First and foremost: If you want an organized space, you have to eliminate clutter. Pull out everything in your closet and separate into three piles: keep, donate, and ditch. If you’re short on space, think compact when it comes to necessary belongings. For instance, downgrade a sizable stepladder to a low-profile wall-mounted version, or swap dirty mops and dusty brooms for one tool with three removable heads (mop, broom, duster).
2 of 17Bjorn Wallander
Select the Right Storage
Boxes that completely fill shelves are ideal, since they leave no space for a mess. (They do fill up, however, and need a purging now and then.) Use them to stash away items that don’t get a lot of play. Try open baskets that can slide out or sit on the floor to stow goods that get frequent use. Corral smaller items in a mini chest of drawers.
3 of 17Jonny Valiant
Invest in Versatile Pieces
A closet floor is where items get tossed (and lost). But fill that spot with a rolling bin and it stays debris-free and functional. In this linen closet, the cart holds paper goods and diapers, though it could just as easily function as a hamper for dirty clothes or a home for cleaning products.
4 of 17Jonny Valiant
Create “aisles” for sweaters, T-shirts, towels, or linens (like the neatly stacked sheets here) with clear acrylic shelf dividers or clip-on metal dividers.
5 of 17Jonny Valiant
Opt for Good Hangers
Putting clothing on identical hangers creates a uniform look; choose ultra-thin, flocked hangers to multiply your closet real estate (and provide far better support for your clothing than flimsy wire hangers).
6 of 17Frances Janisch
Upgrade Your Shoe Storage
Plastic boxes are shorter and trimmer than standard shoe boxes, so they stack compactly on the shelf. And because they’re clear, you can easily find what you need. (Don’t let your old shoe boxes go to waste, though. Put them to work as drawer dividers.)
7 of 17Jonny Valiant
Move It Out of the Bedroom
The pockets of a shoe caddy are just the right size for spray bottles, cleaning wipes, and small items like grout brushes, which tend to get lost on shelves in a utility closet.
8 of 17Jonny Valiant
Repurpose Hanging Organizers
Hanging a purse or sweater organizer is an easy way to create highly accessible vertical storage for not just, well, purses and sweaters, but also everything from hats to everyday tops and bottoms to baby blankets and diapers. In a utility closet, a sweater organizer offers deep cubbies to nest paper towels, recycling bags, and microfiber cleaning cloths, while plastic shoe boxes can hold lightbulbs, extension cords, and rolls of tape.
9 of 17Bob Hiemstra
And Plastic Boxes, Too
Plastic shoe boxes also make perfect pull-out drawers for underwear. Need more room? Try long, deep clear plastic boxes. A stack of five should easily hold all your underwear, socks, tights, and belts and still leave room above to hang tops.
10 of 17Annie Schlechter
Use Every Inch of Space
Make the most of that empty space behind the closet door. Mount a brass rod with sliding hooks to offer stylish refuge for hats, keys, or an armful of dry cleaning. Try an over-the-door rack to hold bats, balls, and helmets. Or put up a hanging shoe organizer to keep everything from spices in your pantry to hair ties, scarves, and sunglasses in your daughter’s closet.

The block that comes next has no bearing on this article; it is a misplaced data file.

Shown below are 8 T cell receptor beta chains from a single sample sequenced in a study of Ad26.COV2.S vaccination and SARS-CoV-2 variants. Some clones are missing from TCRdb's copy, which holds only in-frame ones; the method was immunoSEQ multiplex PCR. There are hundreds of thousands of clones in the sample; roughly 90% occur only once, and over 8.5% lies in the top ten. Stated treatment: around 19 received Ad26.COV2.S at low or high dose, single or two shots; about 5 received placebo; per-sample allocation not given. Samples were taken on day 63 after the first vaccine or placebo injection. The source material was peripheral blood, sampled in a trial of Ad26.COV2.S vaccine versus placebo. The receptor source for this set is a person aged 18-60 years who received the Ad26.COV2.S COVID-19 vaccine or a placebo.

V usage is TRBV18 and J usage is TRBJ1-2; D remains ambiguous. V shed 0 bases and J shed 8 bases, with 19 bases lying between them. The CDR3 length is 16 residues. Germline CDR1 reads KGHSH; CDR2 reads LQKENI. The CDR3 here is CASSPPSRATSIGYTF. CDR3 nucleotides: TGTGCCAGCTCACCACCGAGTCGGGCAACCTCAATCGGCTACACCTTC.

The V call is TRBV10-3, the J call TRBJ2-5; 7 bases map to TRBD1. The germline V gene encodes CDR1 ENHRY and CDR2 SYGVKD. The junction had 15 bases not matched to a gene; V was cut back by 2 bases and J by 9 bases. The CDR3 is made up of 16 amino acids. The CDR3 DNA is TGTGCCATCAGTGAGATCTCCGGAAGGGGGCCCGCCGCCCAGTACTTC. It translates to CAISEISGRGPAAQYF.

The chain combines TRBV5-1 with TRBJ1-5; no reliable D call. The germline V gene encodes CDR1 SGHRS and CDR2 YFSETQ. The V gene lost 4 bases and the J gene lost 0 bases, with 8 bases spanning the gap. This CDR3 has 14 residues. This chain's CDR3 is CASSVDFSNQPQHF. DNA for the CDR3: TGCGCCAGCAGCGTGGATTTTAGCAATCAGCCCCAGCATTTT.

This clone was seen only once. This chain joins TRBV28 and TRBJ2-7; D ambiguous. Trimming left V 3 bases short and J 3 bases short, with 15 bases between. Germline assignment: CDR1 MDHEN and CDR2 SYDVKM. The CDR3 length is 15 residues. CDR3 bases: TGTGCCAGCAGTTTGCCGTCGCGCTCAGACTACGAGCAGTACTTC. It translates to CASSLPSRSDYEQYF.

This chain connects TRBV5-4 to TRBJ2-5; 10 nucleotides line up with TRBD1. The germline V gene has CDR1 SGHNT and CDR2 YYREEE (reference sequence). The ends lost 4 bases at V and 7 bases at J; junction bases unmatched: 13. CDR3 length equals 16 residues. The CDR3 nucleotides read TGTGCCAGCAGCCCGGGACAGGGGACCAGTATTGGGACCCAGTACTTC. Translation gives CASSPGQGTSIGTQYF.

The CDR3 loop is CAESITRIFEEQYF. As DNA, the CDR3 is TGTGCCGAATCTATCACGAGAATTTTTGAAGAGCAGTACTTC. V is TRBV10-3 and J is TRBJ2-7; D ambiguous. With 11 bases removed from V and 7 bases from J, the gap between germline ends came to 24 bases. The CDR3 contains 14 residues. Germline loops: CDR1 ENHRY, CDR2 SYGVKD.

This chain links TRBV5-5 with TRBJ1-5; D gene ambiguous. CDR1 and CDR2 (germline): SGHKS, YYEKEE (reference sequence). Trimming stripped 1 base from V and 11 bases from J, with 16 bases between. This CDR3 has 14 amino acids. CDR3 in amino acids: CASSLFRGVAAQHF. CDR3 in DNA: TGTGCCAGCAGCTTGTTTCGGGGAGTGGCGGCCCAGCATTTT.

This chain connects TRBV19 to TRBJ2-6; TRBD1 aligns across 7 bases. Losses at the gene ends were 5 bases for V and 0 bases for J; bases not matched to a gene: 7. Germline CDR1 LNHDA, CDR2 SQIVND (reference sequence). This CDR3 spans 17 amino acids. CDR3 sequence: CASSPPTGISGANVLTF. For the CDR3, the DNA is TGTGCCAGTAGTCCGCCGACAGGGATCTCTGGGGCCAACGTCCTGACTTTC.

11 of 17David Prince
Keep Brooms in Place
Another smart use for the back of the door: Mount mop and broom holders to keep your cleaning tools off the floor, out of the way, and somewhere they can easily air-dry.
12 of 17James Baigrie
Offer a Seat
A small storage ottoman offers a place to sit while lacing up or a boost to reach higher shelves. (You can also stash shoes inside it.)
13 of 17Jonny Valiant
Shed Some Light
Can’t see what’s in your closets? An easy-to-install illuminated rod is the answer for closets with no electricity. Motion activated, it lights up dark corners and turns off on its own after a few minutes. (Shown: 22-inch LED closet rod, $48, boutique.laclosetdesign.com.)
14 of 17 Noah Webb
Choose an Inspiring Color
When a storage spot is easy on the eyes, you’re more inclined to keep it neat. Pick a color—like the green on the back wall here—that complements the rest of your home, so when the closet door is open, it seems like part of the decor.
15 of 17Jeff McNamara
Create a Kid Zone in the Hall
To help children access their things with fewer “Mom’s!” (and closet dismantlings), assign them the lower compartments of hanging shelves, and suspend an expander bar from the rod to keep their jackets within easy reach. You can even hang clean sports uniforms there to eliminate last-minute scrambles for jerseys.
16 of 17Jeff McNamara
Rein in Your Linens
Try to limit yourself to three sets of sheets per bed and as few as three sets of bath sheets or towels, hand towels, and washcloths per person (more if you change towels daily). This gives you one set in use, one in the hamper, and one in the closet ready for action. You’ll need only one or two sets for guests (one on the bed and one in the hamper or closet). Anytime you get a new set, retire an old one, and resist the temptation to hoard extras for emergencies. To enhance the aroma of your linens, place sachet bags of pine, cedar, vanilla, or lavender in the back of the closet.
17 of 17Scogin Mayo
Once everything is in order, label the shelves to help you keep the closet that way. In the linen closet, use adhesive labels or tape a slip of paper to the shelf front to indicate “Master Bath,” “King Fitted,” or “Summer Blankets.” In your bedroom closet, use labels to differentiate, say, a stack of long-sleeved tees from short-sleeved.
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